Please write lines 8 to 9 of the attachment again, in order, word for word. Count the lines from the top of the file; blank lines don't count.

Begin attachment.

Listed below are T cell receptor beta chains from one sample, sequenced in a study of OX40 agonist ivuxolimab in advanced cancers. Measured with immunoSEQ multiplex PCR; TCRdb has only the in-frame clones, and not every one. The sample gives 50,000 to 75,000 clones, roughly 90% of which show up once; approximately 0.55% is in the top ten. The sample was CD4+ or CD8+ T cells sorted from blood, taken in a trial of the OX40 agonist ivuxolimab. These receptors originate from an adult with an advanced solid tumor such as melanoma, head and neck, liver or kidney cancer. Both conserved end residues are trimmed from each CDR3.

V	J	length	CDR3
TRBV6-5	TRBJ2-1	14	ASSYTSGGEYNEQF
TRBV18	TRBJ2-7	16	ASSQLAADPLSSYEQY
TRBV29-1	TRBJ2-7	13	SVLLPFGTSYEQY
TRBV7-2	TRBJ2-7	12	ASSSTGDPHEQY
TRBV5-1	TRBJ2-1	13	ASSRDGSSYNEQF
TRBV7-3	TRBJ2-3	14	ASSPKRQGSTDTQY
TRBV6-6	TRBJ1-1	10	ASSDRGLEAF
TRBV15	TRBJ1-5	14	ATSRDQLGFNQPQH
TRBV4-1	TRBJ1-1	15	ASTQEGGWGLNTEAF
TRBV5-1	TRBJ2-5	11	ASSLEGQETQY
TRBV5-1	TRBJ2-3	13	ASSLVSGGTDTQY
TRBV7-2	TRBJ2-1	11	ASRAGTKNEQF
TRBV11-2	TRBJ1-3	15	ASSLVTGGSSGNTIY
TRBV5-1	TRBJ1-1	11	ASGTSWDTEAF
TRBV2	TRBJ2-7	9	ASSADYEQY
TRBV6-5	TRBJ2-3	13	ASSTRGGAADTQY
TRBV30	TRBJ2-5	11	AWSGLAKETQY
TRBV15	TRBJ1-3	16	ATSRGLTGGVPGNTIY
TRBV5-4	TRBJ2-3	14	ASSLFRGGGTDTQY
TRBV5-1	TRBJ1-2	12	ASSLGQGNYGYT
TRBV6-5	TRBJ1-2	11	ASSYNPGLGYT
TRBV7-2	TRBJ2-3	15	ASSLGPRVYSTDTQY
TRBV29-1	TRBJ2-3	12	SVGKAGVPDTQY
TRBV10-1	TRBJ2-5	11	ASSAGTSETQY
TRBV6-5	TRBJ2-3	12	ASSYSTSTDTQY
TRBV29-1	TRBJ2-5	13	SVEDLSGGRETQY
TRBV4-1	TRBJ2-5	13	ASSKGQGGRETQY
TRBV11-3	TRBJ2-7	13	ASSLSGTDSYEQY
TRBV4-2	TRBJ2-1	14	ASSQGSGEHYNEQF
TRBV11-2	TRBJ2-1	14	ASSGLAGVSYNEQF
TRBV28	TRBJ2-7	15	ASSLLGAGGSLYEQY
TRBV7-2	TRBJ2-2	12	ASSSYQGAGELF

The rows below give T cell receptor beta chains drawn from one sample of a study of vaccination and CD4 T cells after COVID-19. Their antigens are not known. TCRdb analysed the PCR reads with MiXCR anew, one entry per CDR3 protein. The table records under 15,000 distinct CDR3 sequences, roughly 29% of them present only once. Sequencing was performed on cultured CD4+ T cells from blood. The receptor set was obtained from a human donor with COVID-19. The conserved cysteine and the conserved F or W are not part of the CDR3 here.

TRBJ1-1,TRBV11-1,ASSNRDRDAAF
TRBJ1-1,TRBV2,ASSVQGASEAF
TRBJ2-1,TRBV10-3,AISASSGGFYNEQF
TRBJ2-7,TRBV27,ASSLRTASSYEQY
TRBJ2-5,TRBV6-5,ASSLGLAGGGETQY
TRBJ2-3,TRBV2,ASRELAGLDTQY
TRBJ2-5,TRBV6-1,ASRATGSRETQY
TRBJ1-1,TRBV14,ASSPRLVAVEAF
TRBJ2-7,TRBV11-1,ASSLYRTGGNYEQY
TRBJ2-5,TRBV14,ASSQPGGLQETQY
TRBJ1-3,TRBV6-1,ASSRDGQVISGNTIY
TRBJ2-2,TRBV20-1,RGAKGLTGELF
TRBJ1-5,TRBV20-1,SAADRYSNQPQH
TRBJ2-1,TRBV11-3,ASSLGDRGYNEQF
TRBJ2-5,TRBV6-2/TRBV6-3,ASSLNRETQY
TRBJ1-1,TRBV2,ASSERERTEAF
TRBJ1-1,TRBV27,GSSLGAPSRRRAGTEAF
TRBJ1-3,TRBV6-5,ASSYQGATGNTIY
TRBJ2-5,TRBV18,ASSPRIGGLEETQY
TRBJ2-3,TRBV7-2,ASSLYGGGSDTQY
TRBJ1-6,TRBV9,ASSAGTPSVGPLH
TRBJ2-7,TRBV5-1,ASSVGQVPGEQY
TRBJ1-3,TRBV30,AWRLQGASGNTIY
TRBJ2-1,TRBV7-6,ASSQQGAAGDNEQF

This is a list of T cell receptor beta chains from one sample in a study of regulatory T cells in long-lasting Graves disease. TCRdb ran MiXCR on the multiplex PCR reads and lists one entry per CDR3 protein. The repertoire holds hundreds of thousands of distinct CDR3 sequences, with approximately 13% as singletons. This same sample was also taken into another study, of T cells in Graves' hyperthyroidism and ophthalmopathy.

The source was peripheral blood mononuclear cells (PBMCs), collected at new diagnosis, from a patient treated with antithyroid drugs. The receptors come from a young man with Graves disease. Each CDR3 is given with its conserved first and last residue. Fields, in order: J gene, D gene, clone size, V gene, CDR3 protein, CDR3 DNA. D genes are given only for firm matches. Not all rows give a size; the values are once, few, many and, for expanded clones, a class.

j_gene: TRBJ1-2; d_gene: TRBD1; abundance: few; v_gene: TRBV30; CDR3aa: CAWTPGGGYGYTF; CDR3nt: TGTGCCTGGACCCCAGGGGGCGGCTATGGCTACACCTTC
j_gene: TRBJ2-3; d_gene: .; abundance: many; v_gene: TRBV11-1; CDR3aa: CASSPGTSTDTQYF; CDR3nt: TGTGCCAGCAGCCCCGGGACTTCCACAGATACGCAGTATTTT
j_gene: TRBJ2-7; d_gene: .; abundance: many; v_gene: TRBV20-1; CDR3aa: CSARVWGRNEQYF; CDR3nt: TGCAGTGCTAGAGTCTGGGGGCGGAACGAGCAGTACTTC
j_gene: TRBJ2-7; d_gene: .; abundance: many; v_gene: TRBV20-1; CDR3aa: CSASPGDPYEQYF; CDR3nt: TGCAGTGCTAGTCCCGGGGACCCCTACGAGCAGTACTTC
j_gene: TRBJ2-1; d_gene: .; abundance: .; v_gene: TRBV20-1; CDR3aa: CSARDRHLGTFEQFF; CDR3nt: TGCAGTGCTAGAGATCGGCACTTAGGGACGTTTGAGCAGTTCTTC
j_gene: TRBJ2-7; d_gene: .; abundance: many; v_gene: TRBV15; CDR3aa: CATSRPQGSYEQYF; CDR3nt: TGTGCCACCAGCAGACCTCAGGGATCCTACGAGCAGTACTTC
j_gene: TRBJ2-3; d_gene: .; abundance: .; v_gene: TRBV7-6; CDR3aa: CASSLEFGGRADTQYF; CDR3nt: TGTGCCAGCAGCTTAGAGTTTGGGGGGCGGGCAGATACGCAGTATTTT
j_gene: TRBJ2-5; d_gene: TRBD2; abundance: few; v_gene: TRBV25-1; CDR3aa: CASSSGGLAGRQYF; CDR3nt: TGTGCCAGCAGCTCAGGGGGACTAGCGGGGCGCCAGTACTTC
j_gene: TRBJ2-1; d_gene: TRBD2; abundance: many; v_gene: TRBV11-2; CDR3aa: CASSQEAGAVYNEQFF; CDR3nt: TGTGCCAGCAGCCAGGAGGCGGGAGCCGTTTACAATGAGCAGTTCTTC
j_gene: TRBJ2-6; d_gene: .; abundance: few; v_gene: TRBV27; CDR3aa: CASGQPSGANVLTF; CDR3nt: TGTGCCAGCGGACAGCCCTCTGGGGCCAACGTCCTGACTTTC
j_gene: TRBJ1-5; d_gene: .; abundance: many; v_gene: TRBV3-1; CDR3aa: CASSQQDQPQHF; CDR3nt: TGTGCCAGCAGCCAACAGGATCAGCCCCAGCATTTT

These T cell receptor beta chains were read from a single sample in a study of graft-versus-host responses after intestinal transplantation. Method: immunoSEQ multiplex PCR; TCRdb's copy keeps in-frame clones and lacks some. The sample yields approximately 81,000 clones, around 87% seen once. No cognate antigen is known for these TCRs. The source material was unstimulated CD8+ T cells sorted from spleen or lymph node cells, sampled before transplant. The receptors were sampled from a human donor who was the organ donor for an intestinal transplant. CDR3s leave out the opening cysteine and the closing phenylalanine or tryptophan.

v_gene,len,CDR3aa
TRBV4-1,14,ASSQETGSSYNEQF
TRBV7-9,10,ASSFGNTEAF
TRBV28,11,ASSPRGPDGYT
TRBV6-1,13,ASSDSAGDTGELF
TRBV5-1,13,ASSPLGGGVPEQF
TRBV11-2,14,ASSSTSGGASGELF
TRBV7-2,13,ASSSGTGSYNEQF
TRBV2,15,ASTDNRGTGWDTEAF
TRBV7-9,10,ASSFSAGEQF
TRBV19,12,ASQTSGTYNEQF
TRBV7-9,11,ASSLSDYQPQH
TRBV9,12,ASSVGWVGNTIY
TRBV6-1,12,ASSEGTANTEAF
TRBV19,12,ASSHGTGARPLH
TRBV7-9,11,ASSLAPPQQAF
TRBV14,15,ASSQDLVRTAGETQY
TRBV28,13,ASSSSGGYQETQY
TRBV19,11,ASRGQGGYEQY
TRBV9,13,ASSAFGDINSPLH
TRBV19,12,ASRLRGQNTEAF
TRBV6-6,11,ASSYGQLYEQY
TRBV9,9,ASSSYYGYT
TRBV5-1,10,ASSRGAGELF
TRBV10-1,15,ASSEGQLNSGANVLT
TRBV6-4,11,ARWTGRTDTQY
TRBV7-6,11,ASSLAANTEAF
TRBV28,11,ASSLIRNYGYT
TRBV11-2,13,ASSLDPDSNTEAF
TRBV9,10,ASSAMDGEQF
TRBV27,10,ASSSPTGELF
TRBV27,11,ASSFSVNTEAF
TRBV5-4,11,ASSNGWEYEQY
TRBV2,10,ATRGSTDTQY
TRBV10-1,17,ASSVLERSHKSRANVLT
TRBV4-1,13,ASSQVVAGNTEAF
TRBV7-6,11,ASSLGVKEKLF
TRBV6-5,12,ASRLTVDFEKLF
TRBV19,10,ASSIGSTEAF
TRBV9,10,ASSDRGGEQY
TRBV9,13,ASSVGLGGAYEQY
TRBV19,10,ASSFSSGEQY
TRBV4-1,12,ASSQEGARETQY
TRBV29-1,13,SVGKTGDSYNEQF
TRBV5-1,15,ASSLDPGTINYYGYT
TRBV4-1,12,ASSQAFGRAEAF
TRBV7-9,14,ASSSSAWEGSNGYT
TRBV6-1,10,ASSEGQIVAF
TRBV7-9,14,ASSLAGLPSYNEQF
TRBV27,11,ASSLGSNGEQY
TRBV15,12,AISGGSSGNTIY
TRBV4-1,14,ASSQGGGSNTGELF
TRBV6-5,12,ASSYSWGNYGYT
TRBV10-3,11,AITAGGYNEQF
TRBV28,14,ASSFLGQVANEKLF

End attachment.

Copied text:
TRBV7-3	TRBJ2-3	14	ASSPKRQGSTDTQY
TRBV6-6	TRBJ1-1	10	ASSDRGLEAF